Experimenting with Hybrid Control
Brockett, Roger W.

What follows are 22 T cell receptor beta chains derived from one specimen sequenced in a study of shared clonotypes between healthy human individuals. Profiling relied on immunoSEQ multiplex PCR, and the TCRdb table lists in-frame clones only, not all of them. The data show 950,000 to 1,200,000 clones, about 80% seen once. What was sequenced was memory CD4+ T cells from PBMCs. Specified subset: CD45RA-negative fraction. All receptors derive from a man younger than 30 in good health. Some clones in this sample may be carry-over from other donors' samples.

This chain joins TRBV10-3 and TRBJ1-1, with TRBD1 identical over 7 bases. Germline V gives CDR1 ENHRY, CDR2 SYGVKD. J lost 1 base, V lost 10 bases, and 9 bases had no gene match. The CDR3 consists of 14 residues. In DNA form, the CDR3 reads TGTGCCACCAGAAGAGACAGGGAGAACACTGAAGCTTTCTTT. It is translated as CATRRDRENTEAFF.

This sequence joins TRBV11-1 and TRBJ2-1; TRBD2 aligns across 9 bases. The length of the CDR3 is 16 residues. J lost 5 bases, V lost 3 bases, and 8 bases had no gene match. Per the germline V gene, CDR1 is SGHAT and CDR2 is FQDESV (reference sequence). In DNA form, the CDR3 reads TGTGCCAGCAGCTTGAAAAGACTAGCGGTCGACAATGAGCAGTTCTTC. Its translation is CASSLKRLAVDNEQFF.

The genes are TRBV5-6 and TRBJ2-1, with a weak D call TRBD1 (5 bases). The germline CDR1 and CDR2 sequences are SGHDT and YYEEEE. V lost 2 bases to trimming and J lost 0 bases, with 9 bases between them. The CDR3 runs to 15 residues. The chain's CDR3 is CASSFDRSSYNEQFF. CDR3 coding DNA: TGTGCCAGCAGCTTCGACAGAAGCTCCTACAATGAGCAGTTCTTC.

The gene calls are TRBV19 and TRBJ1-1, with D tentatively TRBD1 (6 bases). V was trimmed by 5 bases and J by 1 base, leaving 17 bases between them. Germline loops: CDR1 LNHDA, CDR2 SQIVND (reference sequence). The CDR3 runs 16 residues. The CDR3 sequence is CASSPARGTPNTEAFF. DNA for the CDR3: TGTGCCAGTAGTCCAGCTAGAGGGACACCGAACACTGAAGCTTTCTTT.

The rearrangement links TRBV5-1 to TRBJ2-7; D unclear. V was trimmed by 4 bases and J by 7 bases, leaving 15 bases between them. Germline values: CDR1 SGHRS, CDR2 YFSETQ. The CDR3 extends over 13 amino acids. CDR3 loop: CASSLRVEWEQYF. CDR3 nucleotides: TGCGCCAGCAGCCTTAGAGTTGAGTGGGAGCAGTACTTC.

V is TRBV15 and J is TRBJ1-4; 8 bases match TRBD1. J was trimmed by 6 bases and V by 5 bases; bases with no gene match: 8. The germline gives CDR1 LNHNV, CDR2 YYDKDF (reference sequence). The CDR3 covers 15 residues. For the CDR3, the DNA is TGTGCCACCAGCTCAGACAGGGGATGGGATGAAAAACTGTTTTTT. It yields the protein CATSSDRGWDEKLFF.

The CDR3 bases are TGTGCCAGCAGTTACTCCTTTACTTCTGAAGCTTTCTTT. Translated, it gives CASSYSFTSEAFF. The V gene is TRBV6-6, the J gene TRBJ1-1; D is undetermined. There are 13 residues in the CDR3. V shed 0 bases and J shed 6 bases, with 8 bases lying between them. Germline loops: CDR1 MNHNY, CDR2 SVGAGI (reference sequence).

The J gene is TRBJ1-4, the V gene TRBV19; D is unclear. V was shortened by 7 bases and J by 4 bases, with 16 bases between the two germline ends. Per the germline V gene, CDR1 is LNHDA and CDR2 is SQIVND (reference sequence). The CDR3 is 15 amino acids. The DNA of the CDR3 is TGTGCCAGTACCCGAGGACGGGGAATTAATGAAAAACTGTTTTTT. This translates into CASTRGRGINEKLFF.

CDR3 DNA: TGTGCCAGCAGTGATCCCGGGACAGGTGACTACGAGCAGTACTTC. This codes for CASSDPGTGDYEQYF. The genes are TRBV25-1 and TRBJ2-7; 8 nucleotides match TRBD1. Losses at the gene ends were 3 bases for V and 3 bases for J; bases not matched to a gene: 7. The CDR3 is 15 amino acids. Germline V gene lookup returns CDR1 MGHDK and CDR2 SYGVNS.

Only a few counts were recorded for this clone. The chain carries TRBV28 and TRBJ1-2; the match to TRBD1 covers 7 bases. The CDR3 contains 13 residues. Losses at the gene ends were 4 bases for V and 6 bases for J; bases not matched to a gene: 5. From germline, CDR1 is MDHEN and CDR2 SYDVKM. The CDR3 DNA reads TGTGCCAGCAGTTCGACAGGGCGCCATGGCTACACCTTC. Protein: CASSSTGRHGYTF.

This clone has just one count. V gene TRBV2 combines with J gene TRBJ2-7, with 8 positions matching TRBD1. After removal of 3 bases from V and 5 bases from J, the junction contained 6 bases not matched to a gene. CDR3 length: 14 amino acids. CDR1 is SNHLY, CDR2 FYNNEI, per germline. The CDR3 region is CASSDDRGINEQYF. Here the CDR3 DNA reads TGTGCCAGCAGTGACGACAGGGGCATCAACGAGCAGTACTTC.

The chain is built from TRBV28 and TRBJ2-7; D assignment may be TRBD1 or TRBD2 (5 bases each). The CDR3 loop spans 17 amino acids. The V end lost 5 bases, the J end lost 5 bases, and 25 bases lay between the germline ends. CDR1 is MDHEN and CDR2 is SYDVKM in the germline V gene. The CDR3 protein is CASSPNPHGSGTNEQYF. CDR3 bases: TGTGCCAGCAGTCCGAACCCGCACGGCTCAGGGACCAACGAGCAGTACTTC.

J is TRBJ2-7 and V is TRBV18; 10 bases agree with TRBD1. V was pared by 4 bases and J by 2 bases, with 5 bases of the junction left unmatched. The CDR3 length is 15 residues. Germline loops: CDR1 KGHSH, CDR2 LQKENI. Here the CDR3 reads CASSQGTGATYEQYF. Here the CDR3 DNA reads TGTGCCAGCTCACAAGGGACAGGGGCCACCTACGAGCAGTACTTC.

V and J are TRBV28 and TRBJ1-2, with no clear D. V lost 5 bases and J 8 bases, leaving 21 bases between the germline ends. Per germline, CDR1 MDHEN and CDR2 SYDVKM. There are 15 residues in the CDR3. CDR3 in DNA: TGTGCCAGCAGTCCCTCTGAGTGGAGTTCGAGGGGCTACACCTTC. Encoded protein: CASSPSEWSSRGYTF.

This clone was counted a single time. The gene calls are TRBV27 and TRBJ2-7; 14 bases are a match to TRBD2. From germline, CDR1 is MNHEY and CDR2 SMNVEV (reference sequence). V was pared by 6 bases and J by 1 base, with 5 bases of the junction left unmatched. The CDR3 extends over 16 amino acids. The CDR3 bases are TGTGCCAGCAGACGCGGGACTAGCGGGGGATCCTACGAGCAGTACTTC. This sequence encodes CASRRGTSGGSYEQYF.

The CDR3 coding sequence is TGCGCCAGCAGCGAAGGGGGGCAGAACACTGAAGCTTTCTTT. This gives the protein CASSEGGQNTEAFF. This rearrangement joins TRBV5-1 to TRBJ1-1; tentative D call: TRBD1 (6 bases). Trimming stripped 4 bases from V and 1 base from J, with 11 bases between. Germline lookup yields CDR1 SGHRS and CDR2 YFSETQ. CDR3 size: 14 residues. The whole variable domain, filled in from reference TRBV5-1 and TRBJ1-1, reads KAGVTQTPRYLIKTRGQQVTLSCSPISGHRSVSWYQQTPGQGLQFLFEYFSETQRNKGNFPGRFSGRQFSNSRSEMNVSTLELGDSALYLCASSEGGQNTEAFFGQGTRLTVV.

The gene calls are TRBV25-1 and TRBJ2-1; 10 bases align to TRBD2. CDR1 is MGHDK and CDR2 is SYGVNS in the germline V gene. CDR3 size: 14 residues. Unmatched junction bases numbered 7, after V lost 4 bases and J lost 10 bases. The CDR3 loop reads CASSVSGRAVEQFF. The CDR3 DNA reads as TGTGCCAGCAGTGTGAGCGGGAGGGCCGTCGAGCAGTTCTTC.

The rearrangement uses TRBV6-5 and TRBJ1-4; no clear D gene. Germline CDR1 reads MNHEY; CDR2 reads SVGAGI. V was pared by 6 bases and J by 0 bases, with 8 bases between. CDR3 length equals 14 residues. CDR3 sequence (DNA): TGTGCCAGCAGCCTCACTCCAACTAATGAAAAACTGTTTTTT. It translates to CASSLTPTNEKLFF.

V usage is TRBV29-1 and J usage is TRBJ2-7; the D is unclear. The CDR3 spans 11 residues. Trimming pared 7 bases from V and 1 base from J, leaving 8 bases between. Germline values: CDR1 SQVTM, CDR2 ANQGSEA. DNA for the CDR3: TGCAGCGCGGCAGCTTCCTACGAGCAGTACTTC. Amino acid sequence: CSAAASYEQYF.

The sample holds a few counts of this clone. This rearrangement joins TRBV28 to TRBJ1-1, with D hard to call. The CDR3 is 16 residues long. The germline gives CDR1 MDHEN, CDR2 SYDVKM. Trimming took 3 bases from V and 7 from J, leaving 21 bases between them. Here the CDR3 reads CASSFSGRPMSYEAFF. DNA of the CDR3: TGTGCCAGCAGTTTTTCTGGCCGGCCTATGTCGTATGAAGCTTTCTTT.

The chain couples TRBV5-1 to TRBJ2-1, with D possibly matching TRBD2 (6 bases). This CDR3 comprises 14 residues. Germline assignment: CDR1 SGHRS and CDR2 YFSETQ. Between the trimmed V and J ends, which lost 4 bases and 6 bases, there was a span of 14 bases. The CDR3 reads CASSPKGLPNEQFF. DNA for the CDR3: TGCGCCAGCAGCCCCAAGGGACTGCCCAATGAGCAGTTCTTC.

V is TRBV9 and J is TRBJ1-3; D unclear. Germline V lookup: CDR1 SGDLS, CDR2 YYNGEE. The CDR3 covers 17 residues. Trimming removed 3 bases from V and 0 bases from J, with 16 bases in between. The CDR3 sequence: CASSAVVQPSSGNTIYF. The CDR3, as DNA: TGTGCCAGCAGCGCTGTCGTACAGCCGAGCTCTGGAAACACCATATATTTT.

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There is a growing realization among educators andemployers that students of automatic control should be encouraged tothink of the subject in broader terms. The systems approach shouldembrace communication requirements, signal processing, data logging,etc. all the way up to and including the level of complexity suggestedby the phrase "enterprise control." Designing a controlexperiment that is illustrative and instructional in this broadersense presents a number of challenges beyond those discussedabove. The systems under consideration must be very flexible. Ofcourse the hardware must continue to be reliable and relatively easyto understand at an intuitive level. They should also reflect thecomplexity of purpose and the possibility of multi-modal operationthat one expects to find in complex systems. With these qualities inmind, we have assembled and extensively exercised an experimentalhybrid control system for use in an instructional/research laboratoryat Harvard. Our goal with this paper is to describe for others thestructure of the system and to present a sample of the experimentsthat were facilitated by it.<p>An important feature of the facility we describe is that it uses severaltypes of sensing modalities including position sensing, tactile sensingand more conventional vision sensing. It can interact with objectsof different complexity and is subject to communication constraints arising in a completelynatural and generic way. In constructing it we have used off-the-shelfcomponents wherever possible and made choices with an eye towardflexibility and reliability.<P><Center><I>The research and scientific content in this material has been submitted to the IEEE Control Systems Magazine.</I></Center>